As she explored the world of neurodivergence on her daughter’s behalf, she began reflecting on her own behavior. Ever since Lawson was a child, she had been counting letters and numbers on her hands. She sought her therapist’s advice and was diagnosed with obsessive-compulsive disorder. 

Medication and coping strategies have made a big difference. So has making art. “Art is a tool to help me process my own internal world when I don’t really know what’s going on in there, which is often,” Lawson says with a laugh. 

Over time, she started sharing her artwork with Jordan and close friends. They were perplexed by her newfound passion but encouraged her to post pieces on Instagram. Soon people were asking to buy them. She began selling and displaying her work in public. 

“I’m living a dream that I didn’t even know I had,” Lawson says.

Lawson’s work accents the Living Wall inside the entrance to the Greater Des Moines Botanical Garden. Photographer: Duane Tinkey.

60,480 Minutes

In the garage of her Des Moines townhome, Lawson set up a studio to create abstract expressionist artwork full of movement and color. Her pieces are intended to express abstract emotions, like peace, hope, joy and strength. For a temporary art exhibit at the University of Iowa Hospitals & Clinics this year, she reflected on the pain of waiting for her son to come out of surgery. One of her pieces had exactly 60,480 marks—one for every minute her family spent in the NICU. 

Aaron Harpold, director of horticulture at the Greater Des Moines Botanical Garden, saw Lawson’s art on display at Slow Down Coffee Co. in Highland Park. “The color palette, playfulness and energy of the pieces drew me in and invited me to look closer,” Harpold says.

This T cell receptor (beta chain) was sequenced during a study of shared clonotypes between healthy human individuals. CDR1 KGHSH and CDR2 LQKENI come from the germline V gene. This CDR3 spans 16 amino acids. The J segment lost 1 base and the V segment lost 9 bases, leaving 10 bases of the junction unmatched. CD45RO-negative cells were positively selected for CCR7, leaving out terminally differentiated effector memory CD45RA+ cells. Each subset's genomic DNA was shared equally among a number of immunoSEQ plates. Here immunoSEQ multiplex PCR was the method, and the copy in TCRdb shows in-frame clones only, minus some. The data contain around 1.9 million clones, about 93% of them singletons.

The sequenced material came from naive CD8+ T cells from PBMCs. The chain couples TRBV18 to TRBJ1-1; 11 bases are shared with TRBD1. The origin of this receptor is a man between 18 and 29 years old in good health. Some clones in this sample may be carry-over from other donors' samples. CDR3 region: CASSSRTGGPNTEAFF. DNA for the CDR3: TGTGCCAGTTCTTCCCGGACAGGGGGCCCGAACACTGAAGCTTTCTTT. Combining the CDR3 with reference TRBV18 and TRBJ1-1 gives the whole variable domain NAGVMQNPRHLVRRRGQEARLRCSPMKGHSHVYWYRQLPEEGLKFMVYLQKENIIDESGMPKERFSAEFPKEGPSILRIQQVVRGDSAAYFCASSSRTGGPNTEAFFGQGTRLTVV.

Earlier this year, he invited her to collaborate with the staff horticulturalist to create artwork for their Living Wall. The result was eight pieces inspired by the art of living, breathing and being. Harpold says the response from visitors was “nothing short of wow.” 

Lawson’s artwork has allowed her to express herself to others in a way she never could before. When she explains the connection between her own mental health, her daughter’s autism and her artwork, people tell her they feel inspired to “lean into the harder things in their own lives,” she says. 

Lawson isn’t professionally trained in art, but she wants to keep growing and improving. In addition to making and selling more art, Lawson plans to do more community-based advocacy work. She has started facilitating classes for kids and adults that explore the nexus between art and mental health. 

Lawson’s art edges the Pat Dorrian Bike Trail just north of the Greater Des Moines Botanical Garden. Photographer: Duane Tinkey.

Journey With Daughter

Making art, especially with her daughter, has changed both her lifestyle and her mindset, Lawson says. “My journey with Izzy has totally blown out my perspective of the world.” 

She has learned that life is “wonderfully complex,” just like her daughter, Lawson says. She now finds beauty in the mundane moments of daily life. She no longer takes small joys for granted, like the ability to walk, talk or ride a bike. 

After two years of artmaking, Izzy’s emotional intelligence has grown, and she can better express her needs. Lawson says she feels more emotionally healthy herself. Rather than pushing away negative feelings like grief or frustration, she takes the time to process them. She has learned that life’s most difficult moments—like when the tears are flowing onto her artwork—won’t last forever. 

“Tomorrow could be different. The next five minutes could be different,” Lawson says. “There is beauty and hope to be found even in the hardest of days.” 

View Lawson’s artwork on Instagram (@emilyelisabethart) or at